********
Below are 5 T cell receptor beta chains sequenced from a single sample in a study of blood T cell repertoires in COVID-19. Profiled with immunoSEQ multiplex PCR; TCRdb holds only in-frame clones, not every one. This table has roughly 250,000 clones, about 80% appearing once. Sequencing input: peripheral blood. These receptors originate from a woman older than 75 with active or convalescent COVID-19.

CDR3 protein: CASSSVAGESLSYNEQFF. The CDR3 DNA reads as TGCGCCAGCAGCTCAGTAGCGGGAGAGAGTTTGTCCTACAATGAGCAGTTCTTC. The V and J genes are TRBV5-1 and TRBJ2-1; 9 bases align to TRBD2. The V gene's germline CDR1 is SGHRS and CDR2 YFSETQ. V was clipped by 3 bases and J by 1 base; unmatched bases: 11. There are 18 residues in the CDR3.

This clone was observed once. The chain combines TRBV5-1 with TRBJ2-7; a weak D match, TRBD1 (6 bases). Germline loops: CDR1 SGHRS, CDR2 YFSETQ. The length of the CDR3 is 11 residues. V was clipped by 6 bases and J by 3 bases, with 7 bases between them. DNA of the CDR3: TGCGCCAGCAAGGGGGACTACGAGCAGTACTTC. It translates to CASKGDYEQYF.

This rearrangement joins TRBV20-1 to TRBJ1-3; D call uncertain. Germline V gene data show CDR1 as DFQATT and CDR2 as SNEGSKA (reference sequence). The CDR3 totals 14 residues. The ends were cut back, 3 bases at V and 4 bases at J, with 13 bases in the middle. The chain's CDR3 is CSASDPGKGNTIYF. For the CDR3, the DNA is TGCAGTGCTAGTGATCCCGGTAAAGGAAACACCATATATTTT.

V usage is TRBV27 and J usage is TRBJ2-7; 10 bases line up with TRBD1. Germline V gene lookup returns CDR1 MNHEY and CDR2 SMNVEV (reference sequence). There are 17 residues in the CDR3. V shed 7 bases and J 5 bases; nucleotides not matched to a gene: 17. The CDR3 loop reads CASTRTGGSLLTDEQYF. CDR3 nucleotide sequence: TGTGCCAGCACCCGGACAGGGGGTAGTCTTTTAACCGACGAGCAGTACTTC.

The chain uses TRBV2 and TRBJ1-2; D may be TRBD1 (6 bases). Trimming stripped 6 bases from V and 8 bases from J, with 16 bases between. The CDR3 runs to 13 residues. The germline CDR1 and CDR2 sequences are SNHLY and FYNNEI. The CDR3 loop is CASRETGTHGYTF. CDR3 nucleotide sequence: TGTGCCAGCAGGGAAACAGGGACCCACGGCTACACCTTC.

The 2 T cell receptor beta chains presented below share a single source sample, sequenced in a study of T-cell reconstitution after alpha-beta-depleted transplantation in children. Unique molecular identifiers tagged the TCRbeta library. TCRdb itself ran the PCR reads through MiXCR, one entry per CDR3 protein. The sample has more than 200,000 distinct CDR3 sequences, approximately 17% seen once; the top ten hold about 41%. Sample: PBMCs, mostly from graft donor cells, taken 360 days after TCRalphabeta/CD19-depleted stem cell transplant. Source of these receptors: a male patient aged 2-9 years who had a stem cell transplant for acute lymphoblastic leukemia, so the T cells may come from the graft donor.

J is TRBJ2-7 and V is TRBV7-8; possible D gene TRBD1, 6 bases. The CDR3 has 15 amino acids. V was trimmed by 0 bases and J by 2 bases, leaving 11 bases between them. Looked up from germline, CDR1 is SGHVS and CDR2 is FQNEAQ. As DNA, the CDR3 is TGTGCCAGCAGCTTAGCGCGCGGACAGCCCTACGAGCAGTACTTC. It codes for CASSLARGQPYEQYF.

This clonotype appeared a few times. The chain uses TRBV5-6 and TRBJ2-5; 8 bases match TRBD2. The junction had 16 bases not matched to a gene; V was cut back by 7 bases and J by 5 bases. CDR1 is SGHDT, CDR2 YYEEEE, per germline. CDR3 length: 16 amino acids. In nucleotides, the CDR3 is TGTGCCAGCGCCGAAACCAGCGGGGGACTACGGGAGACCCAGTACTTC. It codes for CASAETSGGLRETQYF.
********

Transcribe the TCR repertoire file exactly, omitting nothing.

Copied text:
Below are 5 T cell receptor beta chains sequenced from a single sample in a study of blood T cell repertoires in COVID-19. Profiled with immunoSEQ multiplex PCR; TCRdb holds only in-frame clones, not every one. This table has roughly 250,000 clones, about 80% appearing once. Sequencing input: peripheral blood. These receptors originate from a woman older than 75 with active or convalescent COVID-19.

CDR3 protein: CASSSVAGESLSYNEQFF. The CDR3 DNA reads as TGCGCCAGCAGCTCAGTAGCGGGAGAGAGTTTGTCCTACAATGAGCAGTTCTTC. The V and J genes are TRBV5-1 and TRBJ2-1; 9 bases align to TRBD2. The V gene's germline CDR1 is SGHRS and CDR2 YFSETQ. V was clipped by 3 bases and J by 1 base; unmatched bases: 11. There are 18 residues in the CDR3.

This clone was observed once. The chain combines TRBV5-1 with TRBJ2-7; a weak D match, TRBD1 (6 bases). Germline loops: CDR1 SGHRS, CDR2 YFSETQ. The length of the CDR3 is 11 residues. V was clipped by 6 bases and J by 3 bases, with 7 bases between them. DNA of the CDR3: TGCGCCAGCAAGGGGGACTACGAGCAGTACTTC. It translates to CASKGDYEQYF.

This rearrangement joins TRBV20-1 to TRBJ1-3; D call uncertain. Germline V gene data show CDR1 as DFQATT and CDR2 as SNEGSKA (reference sequence). The CDR3 totals 14 residues. The ends were cut back, 3 bases at V and 4 bases at J, with 13 bases in the middle. The chain's CDR3 is CSASDPGKGNTIYF. For the CDR3, the DNA is TGCAGTGCTAGTGATCCCGGTAAAGGAAACACCATATATTTT.

V usage is TRBV27 and J usage is TRBJ2-7; 10 bases line up with TRBD1. Germline V gene lookup returns CDR1 MNHEY and CDR2 SMNVEV (reference sequence). There are 17 residues in the CDR3. V shed 7 bases and J 5 bases; nucleotides not matched to a gene: 17. The CDR3 loop reads CASTRTGGSLLTDEQYF. CDR3 nucleotide sequence: TGTGCCAGCACCCGGACAGGGGGTAGTCTTTTAACCGACGAGCAGTACTTC.

The chain uses TRBV2 and TRBJ1-2; D may be TRBD1 (6 bases). Trimming stripped 6 bases from V and 8 bases from J, with 16 bases between. The CDR3 runs to 13 residues. The germline CDR1 and CDR2 sequences are SNHLY and FYNNEI. The CDR3 loop is CASRETGTHGYTF. CDR3 nucleotide sequence: TGTGCCAGCAGGGAAACAGGGACCCACGGCTACACCTTC.

The 2 T cell receptor beta chains presented below share a single source sample, sequenced in a study of T-cell reconstitution after alpha-beta-depleted transplantation in children. Unique molecular identifiers tagged the TCRbeta library. TCRdb itself ran the PCR reads through MiXCR, one entry per CDR3 protein. The sample has more than 200,000 distinct CDR3 sequences, approximately 17% seen once; the top ten hold about 41%. Sample: PBMCs, mostly from graft donor cells, taken 360 days after TCRalphabeta/CD19-depleted stem cell transplant. Source of these receptors: a male patient aged 2-9 years who had a stem cell transplant for acute lymphoblastic leukemia, so the T cells may come from the graft donor.

J is TRBJ2-7 and V is TRBV7-8; possible D gene TRBD1, 6 bases. The CDR3 has 15 amino acids. V was trimmed by 0 bases and J by 2 bases, leaving 11 bases between them. Looked up from germline, CDR1 is SGHVS and CDR2 is FQNEAQ. As DNA, the CDR3 is TGTGCCAGCAGCTTAGCGCGCGGACAGCCCTACGAGCAGTACTTC. It codes for CASSLARGQPYEQYF.

This clonotype appeared a few times. The chain uses TRBV5-6 and TRBJ2-5; 8 bases match TRBD2. The junction had 16 bases not matched to a gene; V was cut back by 7 bases and J by 5 bases. CDR1 is SGHDT, CDR2 YYEEEE, per germline. CDR3 length: 16 amino acids. In nucleotides, the CDR3 is TGTGCCAGCGCCGAAACCAGCGGGGGACTACGGGAGACCCAGTACTTC. It codes for CASAETSGGLRETQYF.